This work investigates the relationship between women's preferences for male facial masculinity and a health index derived from World Health Organization statistics for mortality rates, life expectancies and the impact of communicable disease and shows non-arbitrary cross-cultural differences in facial attractiveness judgements.



Female condition influences preferences for sexual dimorphism in faces of male humans (Homo sapiens).

Investigating whether the covariation between condition and preferences for masculinity would generalize to 2 further measures of female attractiveness: other-rated facial attractiveness and waist-to-hip ratio (WHR) found women with high (unattractive) WHR and/or relatively low other-rating facial attractiveness preferred more "feminine" male faces when choosing faces for a long-term relationship.

Effects of sexual dimorphism on facial attractiveness

The results of asking subjects to choose the most attractive faces from continua that enhanced or diminished differences between the average shape of female and male faces indicate a selection pressure that limits sexual dimorphism and encourages neoteny in humans.

Self-perceived attractiveness influences human female preferences for sexual dimorphism and symmetry in male faces

It is demonstrated that there is a relatively increased preference for masculinity and anIncreased preference for symmetry for women who regard themselves as attractive, which may reflect a condition–dependent mating strategy analogous to behaviours found in other species.

Menstrual cycle alters face preference

It is shown that female preference for secondary sexual traits in male face shapes varies with the probability of conception across the menstrual cycle, similar to that of men with low fluctuating asymmetry.

The role of masculinity and distinctiveness in judgments of human male facial attractiveness.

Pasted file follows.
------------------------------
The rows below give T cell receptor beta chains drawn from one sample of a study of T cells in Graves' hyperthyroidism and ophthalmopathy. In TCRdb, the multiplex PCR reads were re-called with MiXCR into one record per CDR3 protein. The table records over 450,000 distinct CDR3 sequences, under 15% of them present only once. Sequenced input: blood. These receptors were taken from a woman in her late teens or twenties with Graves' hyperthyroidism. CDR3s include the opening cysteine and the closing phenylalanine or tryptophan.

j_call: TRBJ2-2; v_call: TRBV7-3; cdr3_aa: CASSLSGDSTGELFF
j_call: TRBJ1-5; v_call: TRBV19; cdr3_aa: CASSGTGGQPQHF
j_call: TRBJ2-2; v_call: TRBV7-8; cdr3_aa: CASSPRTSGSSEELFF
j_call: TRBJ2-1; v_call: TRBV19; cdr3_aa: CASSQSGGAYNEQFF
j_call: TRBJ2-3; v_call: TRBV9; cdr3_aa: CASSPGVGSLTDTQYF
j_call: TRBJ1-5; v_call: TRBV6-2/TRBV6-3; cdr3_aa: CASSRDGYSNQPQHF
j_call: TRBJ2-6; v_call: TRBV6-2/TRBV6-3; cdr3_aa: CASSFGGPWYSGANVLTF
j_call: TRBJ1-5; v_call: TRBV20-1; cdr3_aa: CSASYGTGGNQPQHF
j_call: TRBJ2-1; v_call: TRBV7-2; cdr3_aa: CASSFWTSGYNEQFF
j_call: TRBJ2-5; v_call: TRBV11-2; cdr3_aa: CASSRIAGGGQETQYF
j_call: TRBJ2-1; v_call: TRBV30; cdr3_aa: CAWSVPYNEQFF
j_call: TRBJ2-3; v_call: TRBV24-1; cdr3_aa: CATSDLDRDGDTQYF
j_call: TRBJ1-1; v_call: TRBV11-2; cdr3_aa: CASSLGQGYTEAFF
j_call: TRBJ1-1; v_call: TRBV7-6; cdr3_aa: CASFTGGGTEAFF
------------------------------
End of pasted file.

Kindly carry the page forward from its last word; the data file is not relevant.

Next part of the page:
Averaging in both shape and texture were found to increase attractiveness independently, showing that the increased attractiveness of composites is due to the combined action of these two manipulations, suggestive that masculinity and distinctiveness are separable components in face perception.

Preferences in human mate selection.

In this article we examine preferences in mate choice within the broader context of the human mating system. Specifically, we discuss the consequences of mate preferences for the processes of

Human (Homo sapiens) facial attractiveness and sexual selection: the role of symmetry and averageness.

This is the first study to show that facial symmetry has a positive influence on facial attractiveness ratings, with the exception of the hypothesized effects of averageness of female and male faces on attractiveness ratings.

MHC-dependent mate preferences in humans

The MHC influences both body odours and body odour preferences in humans, and that the women’s preferences depend on their hormonal status, which suggests that the MHC or linked genes influence human mate choice today.

Facial attractiveness

Sexual Selection for Aesthetic Traits in Species with Biparental Care

  • N. Burley
  • Psychology, Biology
    The American Naturalist
  • 1986
It appears that attractive males are sometimes able to transcend a behavioral polygyny threshold by restricting investment in the offspring of one female sufficiently to invest in offspring of a second female, found in the tendency of attractive males to become simultaneous bigamists.